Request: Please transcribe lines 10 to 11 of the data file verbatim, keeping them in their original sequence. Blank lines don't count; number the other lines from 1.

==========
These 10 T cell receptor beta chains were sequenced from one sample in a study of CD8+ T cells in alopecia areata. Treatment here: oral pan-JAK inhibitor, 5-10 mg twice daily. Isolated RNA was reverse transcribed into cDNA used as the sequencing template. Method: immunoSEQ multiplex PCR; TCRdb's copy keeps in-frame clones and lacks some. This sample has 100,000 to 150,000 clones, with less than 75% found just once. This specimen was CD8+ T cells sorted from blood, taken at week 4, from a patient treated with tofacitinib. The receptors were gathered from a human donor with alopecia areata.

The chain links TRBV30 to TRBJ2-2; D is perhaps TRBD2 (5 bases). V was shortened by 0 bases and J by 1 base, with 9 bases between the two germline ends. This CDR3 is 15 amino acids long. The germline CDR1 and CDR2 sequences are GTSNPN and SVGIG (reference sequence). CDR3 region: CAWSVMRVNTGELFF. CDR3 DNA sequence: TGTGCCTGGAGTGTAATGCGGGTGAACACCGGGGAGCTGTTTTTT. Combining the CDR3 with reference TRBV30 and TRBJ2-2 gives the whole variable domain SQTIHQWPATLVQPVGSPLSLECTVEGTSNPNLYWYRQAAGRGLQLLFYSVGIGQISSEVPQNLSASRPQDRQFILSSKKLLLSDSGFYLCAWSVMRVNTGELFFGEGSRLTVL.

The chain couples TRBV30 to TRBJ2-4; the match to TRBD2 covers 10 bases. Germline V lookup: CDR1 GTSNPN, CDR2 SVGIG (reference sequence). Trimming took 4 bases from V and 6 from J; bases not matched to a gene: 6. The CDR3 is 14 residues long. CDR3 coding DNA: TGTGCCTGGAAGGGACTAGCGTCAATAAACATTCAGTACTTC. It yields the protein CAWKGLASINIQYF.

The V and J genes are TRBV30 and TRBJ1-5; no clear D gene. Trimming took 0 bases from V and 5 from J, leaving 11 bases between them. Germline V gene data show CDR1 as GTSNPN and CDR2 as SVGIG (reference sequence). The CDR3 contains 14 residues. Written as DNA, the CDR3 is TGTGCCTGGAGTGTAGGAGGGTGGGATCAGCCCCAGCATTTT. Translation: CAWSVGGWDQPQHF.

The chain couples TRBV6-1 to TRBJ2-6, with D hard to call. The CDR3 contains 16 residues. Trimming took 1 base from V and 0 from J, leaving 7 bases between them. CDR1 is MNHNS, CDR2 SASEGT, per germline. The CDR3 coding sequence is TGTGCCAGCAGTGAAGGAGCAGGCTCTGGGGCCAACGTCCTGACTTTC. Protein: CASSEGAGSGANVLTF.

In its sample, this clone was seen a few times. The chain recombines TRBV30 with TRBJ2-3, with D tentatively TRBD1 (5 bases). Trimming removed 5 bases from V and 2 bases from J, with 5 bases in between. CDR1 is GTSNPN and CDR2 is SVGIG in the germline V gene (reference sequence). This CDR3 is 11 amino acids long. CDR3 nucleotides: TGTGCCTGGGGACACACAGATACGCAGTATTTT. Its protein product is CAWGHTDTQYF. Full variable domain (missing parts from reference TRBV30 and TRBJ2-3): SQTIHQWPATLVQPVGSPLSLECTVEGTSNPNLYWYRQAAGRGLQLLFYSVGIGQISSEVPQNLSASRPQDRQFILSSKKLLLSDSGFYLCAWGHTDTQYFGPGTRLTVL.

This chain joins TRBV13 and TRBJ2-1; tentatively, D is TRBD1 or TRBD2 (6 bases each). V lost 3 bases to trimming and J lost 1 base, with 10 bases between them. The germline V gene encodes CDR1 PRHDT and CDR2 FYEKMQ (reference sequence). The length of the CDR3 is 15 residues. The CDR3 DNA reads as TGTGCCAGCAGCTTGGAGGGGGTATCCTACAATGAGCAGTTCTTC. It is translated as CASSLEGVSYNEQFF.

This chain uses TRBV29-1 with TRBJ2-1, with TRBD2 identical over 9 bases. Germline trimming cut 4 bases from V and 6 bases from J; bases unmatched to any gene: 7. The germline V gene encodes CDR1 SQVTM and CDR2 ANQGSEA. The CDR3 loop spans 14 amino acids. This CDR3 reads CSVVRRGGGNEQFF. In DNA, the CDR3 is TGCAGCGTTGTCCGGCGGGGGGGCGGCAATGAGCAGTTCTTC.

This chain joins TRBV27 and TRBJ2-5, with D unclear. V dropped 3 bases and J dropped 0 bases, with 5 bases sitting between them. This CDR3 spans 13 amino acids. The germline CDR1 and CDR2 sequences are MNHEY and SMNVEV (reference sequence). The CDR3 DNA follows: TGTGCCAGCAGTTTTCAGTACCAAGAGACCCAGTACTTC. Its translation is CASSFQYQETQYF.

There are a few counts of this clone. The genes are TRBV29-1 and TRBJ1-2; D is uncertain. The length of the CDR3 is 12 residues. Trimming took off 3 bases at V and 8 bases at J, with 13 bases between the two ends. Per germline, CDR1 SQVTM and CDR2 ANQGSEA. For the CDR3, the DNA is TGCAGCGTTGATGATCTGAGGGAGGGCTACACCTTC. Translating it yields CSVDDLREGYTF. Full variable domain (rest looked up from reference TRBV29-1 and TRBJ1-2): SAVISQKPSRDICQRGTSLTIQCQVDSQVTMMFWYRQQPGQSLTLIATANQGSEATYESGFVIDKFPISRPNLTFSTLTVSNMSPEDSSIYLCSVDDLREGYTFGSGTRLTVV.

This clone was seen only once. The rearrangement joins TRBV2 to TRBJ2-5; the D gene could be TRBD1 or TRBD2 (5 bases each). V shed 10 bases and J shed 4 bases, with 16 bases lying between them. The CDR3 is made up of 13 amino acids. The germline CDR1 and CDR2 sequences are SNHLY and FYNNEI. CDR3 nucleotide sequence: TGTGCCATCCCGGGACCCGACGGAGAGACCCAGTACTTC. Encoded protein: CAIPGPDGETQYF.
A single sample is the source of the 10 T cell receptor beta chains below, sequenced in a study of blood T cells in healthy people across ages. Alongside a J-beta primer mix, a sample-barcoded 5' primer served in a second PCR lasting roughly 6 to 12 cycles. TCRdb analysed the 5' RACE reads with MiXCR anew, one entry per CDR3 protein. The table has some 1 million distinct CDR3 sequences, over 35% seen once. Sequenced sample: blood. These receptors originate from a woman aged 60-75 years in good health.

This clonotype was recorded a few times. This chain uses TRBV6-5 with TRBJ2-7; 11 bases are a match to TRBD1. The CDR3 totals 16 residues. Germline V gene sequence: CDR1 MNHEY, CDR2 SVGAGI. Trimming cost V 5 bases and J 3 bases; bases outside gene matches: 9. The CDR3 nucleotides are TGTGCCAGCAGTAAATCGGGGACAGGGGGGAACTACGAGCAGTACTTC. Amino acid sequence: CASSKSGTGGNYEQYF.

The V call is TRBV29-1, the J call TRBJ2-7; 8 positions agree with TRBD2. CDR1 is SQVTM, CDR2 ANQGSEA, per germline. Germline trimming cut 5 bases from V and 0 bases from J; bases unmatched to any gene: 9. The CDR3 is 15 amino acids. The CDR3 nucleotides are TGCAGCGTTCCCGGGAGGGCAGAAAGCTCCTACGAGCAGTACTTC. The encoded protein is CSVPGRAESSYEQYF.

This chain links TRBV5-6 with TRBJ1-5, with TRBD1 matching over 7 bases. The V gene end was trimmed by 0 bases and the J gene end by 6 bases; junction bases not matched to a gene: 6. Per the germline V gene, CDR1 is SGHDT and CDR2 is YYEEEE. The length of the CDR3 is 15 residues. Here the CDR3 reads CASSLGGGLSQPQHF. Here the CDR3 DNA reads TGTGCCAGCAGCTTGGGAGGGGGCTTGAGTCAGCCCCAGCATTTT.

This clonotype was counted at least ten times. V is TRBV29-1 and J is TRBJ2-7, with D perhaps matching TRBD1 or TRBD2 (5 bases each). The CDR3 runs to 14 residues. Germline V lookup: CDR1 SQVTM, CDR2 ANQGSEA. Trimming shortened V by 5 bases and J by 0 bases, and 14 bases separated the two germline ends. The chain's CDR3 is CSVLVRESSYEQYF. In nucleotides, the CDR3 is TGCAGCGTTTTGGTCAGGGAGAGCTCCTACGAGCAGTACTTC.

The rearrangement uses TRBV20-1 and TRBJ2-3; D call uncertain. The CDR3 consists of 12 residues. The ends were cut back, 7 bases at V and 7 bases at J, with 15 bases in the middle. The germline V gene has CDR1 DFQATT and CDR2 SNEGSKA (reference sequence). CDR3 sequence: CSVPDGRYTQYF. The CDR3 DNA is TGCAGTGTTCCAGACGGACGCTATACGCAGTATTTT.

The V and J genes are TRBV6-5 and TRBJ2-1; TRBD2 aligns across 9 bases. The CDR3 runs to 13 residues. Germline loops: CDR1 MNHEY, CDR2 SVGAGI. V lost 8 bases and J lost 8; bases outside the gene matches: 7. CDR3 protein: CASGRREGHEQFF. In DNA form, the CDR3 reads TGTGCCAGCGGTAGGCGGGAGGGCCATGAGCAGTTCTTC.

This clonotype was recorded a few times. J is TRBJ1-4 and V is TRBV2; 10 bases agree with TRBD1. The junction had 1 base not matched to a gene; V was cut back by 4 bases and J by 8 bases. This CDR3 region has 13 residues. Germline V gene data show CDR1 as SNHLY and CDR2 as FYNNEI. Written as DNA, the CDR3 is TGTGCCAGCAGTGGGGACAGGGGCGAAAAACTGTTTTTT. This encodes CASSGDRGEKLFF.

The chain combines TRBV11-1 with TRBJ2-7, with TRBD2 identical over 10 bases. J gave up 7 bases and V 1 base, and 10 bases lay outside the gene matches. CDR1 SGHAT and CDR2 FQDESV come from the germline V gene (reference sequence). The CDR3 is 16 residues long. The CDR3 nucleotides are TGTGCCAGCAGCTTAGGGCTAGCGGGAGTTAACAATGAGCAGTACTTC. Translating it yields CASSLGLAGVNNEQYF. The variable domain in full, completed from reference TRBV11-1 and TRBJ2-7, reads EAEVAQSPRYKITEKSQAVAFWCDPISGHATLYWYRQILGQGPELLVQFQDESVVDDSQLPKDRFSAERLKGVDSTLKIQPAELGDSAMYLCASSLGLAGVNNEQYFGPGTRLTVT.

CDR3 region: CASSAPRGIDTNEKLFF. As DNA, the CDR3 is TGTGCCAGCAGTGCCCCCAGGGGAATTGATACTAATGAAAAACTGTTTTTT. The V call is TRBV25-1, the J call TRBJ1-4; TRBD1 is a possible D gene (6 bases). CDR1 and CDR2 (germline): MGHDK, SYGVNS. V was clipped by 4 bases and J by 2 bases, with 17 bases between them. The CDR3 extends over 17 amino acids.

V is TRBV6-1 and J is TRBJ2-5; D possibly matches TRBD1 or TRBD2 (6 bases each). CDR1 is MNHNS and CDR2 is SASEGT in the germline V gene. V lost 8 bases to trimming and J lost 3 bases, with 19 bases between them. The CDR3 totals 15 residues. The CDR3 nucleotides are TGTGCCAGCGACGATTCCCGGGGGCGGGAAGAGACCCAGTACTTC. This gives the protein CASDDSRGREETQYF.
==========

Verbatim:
There are a few counts of this clone. The genes are TRBV29-1 and TRBJ1-2; D is uncertain. The length of the CDR3 is 12 residues. Trimming took off 3 bases at V and 8 bases at J, with 13 bases between the two ends. Per germline, CDR1 SQVTM and CDR2 ANQGSEA. For the CDR3, the DNA is TGCAGCGTTGATGATCTGAGGGAGGGCTACACCTTC. Translating it yields CSVDDLREGYTF. Full variable domain (rest looked up from reference TRBV29-1 and TRBJ1-2): SAVISQKPSRDICQRGTSLTIQCQVDSQVTMMFWYRQQPGQSLTLIATANQGSEATYESGFVIDKFPISRPNLTFSTLTVSNMSPEDSSIYLCSVDDLREGYTFGSGTRLTVV.

This clone was seen only once. The rearrangement joins TRBV2 to TRBJ2-5; the D gene could be TRBD1 or TRBD2 (5 bases each). V shed 10 bases and J shed 4 bases, with 16 bases lying between them. The CDR3 is made up of 13 amino acids. The germline CDR1 and CDR2 sequences are SNHLY and FYNNEI. CDR3 nucleotide sequence: TGTGCCATCCCGGGACCCGACGGAGAGACCCAGTACTTC. Encoded protein: CAIPGPDGETQYF.